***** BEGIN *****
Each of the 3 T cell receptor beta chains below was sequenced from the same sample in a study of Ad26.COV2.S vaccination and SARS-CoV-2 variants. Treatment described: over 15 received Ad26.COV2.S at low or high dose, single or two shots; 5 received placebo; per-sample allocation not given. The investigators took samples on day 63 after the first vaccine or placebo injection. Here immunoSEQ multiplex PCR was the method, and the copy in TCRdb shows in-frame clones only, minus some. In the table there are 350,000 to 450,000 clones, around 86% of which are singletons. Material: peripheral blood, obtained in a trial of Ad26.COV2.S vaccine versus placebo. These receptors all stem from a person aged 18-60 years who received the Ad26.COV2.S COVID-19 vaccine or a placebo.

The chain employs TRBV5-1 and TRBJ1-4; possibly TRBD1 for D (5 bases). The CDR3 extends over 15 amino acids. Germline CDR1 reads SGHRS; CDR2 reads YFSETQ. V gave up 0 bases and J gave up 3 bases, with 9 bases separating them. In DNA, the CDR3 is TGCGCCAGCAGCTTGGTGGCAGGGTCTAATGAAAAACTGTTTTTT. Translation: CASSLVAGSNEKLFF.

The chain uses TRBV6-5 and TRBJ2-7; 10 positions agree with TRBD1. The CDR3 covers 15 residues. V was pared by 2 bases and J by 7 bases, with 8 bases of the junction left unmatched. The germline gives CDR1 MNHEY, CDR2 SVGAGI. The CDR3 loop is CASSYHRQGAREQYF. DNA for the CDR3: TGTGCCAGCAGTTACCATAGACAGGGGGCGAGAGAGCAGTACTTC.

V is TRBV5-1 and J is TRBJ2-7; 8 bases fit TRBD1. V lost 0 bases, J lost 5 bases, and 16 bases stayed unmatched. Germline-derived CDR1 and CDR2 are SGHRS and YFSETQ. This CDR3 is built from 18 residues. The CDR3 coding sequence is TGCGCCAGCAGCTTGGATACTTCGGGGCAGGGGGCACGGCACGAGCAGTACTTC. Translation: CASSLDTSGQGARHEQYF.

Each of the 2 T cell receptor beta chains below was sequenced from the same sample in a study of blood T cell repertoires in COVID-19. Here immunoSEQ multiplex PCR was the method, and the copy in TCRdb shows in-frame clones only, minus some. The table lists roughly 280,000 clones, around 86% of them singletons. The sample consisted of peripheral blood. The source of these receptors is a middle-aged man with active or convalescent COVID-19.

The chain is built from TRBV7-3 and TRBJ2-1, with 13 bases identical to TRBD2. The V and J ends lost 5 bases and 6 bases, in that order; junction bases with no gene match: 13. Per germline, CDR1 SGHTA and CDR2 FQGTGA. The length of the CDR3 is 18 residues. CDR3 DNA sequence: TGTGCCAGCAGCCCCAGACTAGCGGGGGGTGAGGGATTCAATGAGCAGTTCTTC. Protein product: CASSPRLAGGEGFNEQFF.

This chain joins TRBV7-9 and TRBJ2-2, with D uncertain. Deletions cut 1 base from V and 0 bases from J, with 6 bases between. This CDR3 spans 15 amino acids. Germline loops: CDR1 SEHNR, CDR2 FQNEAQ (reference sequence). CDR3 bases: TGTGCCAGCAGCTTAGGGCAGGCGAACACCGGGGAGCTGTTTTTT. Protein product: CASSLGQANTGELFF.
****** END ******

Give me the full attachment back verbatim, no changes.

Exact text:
Each of the 3 T cell receptor beta chains below was sequenced from the same sample in a study of Ad26.COV2.S vaccination and SARS-CoV-2 variants. Treatment described: over 15 received Ad26.COV2.S at low or high dose, single or two shots; 5 received placebo; per-sample allocation not given. The investigators took samples on day 63 after the first vaccine or placebo injection. Here immunoSEQ multiplex PCR was the method, and the copy in TCRdb shows in-frame clones only, minus some. In the table there are 350,000 to 450,000 clones, around 86% of which are singletons. Material: peripheral blood, obtained in a trial of Ad26.COV2.S vaccine versus placebo. These receptors all stem from a person aged 18-60 years who received the Ad26.COV2.S COVID-19 vaccine or a placebo.

The chain employs TRBV5-1 and TRBJ1-4; possibly TRBD1 for D (5 bases). The CDR3 extends over 15 amino acids. Germline CDR1 reads SGHRS; CDR2 reads YFSETQ. V gave up 0 bases and J gave up 3 bases, with 9 bases separating them. In DNA, the CDR3 is TGCGCCAGCAGCTTGGTGGCAGGGTCTAATGAAAAACTGTTTTTT. Translation: CASSLVAGSNEKLFF.

The chain uses TRBV6-5 and TRBJ2-7; 10 positions agree with TRBD1. The CDR3 covers 15 residues. V was pared by 2 bases and J by 7 bases, with 8 bases of the junction left unmatched. The germline gives CDR1 MNHEY, CDR2 SVGAGI. The CDR3 loop is CASSYHRQGAREQYF. DNA for the CDR3: TGTGCCAGCAGTTACCATAGACAGGGGGCGAGAGAGCAGTACTTC.

V is TRBV5-1 and J is TRBJ2-7; 8 bases fit TRBD1. V lost 0 bases, J lost 5 bases, and 16 bases stayed unmatched. Germline-derived CDR1 and CDR2 are SGHRS and YFSETQ. This CDR3 is built from 18 residues. The CDR3 coding sequence is TGCGCCAGCAGCTTGGATACTTCGGGGCAGGGGGCACGGCACGAGCAGTACTTC. Translation: CASSLDTSGQGARHEQYF.

Each of the 2 T cell receptor beta chains below was sequenced from the same sample in a study of blood T cell repertoires in COVID-19. Here immunoSEQ multiplex PCR was the method, and the copy in TCRdb shows in-frame clones only, minus some. The table lists roughly 280,000 clones, around 86% of them singletons. The sample consisted of peripheral blood. The source of these receptors is a middle-aged man with active or convalescent COVID-19.

The chain is built from TRBV7-3 and TRBJ2-1, with 13 bases identical to TRBD2. The V and J ends lost 5 bases and 6 bases, in that order; junction bases with no gene match: 13. Per germline, CDR1 SGHTA and CDR2 FQGTGA. The length of the CDR3 is 18 residues. CDR3 DNA sequence: TGTGCCAGCAGCCCCAGACTAGCGGGGGGTGAGGGATTCAATGAGCAGTTCTTC. Protein product: CASSPRLAGGEGFNEQFF.

This chain joins TRBV7-9 and TRBJ2-2, with D uncertain. Deletions cut 1 base from V and 0 bases from J, with 6 bases between. This CDR3 spans 15 amino acids. Germline loops: CDR1 SEHNR, CDR2 FQNEAQ (reference sequence). CDR3 bases: TGTGCCAGCAGCTTAGGGCAGGCGAACACCGGGGAGCTGTTTTTT. Protein product: CASSLGQANTGELFF.